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Tuesday, May 3, 2016

Taking Christ out of Christmas?

Sunday, December 4, 2011

For many years, I have heard people complain about the contemporary drive to take Christ out of Christmas.

Many fear that the spiritual aspect of the holidays loses significance as time flies. Is it true that we have lost what makes Christmas truly great/ Has the holiday diminished in value? Is the spirit of giving wasting away as the world thirsts for more material and vanity?

My next few columns will discuss the many legends, folklore and superstitions of Christmas. Here are a few facts about the coming holiday.

It helps to look at the roots of our Christmas tradition. The birth of Jesus was not celebrated, officially, until the fourth century. However, why is it celebrated in December?

It is common knowledge that Jesus was not burn during the winter. After all, what would the shepherd herd in the winter? According to history.com, the Christian church adopted the tradition of the Pagan winter celebrations and insisted on the Pagans accepting the additional celebration of the birth of Christ along with their observed celebration of the winter solstice.

Pretty much since time began, many cultures have celebrated the winter solstice. Traditionally, the worst of winter was over and the days gradually lengthened. Most of the cattle were slaughtered (no feeding in the winter), there was plenty of meat to eat, and the wine and mead reached fermentation.

The combination of the old Pagan celebration and the new celebration of Jesus' birth, under Pope Julius I, made for a Mass service that then turned into a raucous celebration of eating and drinking ... a lot of eating and drinking.

Actually, the Yule log of today is the remnant of a Nordic celebration, which had constant feasting while a huge log burned. It would sometimes take several days for the log to burn. In turn, this meant several days of feasting.

During a celebration much like today's Mardi Gras, the people would party well into the night. Additionally, the poor would knock on the doors of the rich demanding the best food and drink. If they were ill received, mischief was sure to ensue.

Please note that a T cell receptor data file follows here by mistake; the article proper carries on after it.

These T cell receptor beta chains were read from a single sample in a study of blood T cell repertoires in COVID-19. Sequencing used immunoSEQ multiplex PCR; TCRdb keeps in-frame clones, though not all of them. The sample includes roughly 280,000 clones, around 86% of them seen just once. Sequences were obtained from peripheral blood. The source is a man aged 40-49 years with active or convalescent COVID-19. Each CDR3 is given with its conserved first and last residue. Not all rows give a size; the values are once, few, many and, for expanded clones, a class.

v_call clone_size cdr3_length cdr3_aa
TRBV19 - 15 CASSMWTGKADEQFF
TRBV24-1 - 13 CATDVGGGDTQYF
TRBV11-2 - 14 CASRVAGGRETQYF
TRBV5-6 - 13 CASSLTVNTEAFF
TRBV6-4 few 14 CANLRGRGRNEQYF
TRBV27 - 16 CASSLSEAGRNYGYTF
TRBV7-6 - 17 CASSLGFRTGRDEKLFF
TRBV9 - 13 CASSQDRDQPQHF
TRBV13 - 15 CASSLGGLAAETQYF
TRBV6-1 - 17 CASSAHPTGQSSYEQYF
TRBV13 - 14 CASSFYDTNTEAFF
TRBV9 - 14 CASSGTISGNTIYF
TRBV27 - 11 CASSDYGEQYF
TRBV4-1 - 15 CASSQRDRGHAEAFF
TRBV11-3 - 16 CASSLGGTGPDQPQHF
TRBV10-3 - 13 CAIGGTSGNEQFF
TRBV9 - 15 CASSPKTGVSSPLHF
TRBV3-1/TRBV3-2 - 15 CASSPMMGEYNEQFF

Every year, there is a new batch of malicious rumors meant to highlight all the powerful people who want to detach the holiday from its religious base. Just so you know, I am only pointing out the following facts because someone has made the mistake of telling me about the terrible evils that exist only to destroy the "true meaning of Christmas."

One such fable is that the White House insists that the Christmas trees are Holiday trees. I see how this would upset anyone who knows how meaningful a fir tree is to Christianity. I mean, it was decreed that we should decorate our homes with the evergreenic symbol of endurance and renewed life in the New Testament, right?

Oh, sorry, this too is another combination of Pagan and Christian beliefs.

The greenery of the tree, the holly, and mistletoe, is a statement of the belief that vegetation will again grow at winter's end. Maybe we should call it the makes my house look pretty tree or possibly the look at how much more money I have than you tree?

Don't get me wrong, my wife and I love everything about this holiday. We have two big trees and a few small trees in our house. My wife spends countless hours preparing, planning and decorating our home for the upcoming holiday, and our family tries to schedule time for watching "The Christmas Story," "Charlie Brown's Christmas," and "Rudolf The Red-Nosed Reindeer" movies.

I am now (and always will be) the first one to wake up on Christmas morning. Just the thought of watching all the kids open their presents gives me goose bumps -- I love it. All of it.

Anyhow, the White House did not decree that Christmas trees would be renamed holiday trees (Snopes.com). Could you imagine?

At a time when our country could hardly become more polarized than it already is, any deviation from the traditional for a person of power would mean doom and no chance of re-election.

Sometimes, the absurdity alone of these rumors is amusing.

Here is another one: "I hate it when they say or write X-mas."

This is a complaint I have heard since I was a kid. This legend is easy to debunk and makes perfect sense the more you think about it.

Years ago, literacy was not common. If someone could not write their name, they often made the sign of the cross on important documents. The sign, or a person's mark, was a proper and binding signature recognized by institutions. As time went on, the cross turned a little and it resembled an X. So, X-mass is actually T-mass or (cross)mass. Using a cross in place of the word Christ is a far cry from sacrilegious.

As a matter of fact, do you remember children crossing their fingers behind their backs while they lied? The inverted cross temporarily excused them from the rules of Christianity. For a brief moment, they were not Christians and therefore, could tell a lie.

So, by comparison, the spiritual significance of our Christmas celebration today, is 10-fold more than it was in the past.

Every year, the holiday, the giving, the buying and the folklorish untruths increase. Where it was once a single Mass or church service, it is now a multi-day celebration of services, passion plays and songs.

Advertisement is a good reflection of pop-culture practice, showing that our Christmas holiday begins before Thanksgiving.

I hope you have found some of this interesting or at least amusing. Watch for upcoming columns regarding some of the more endearing and sentimental aspects of this wonderful holiday.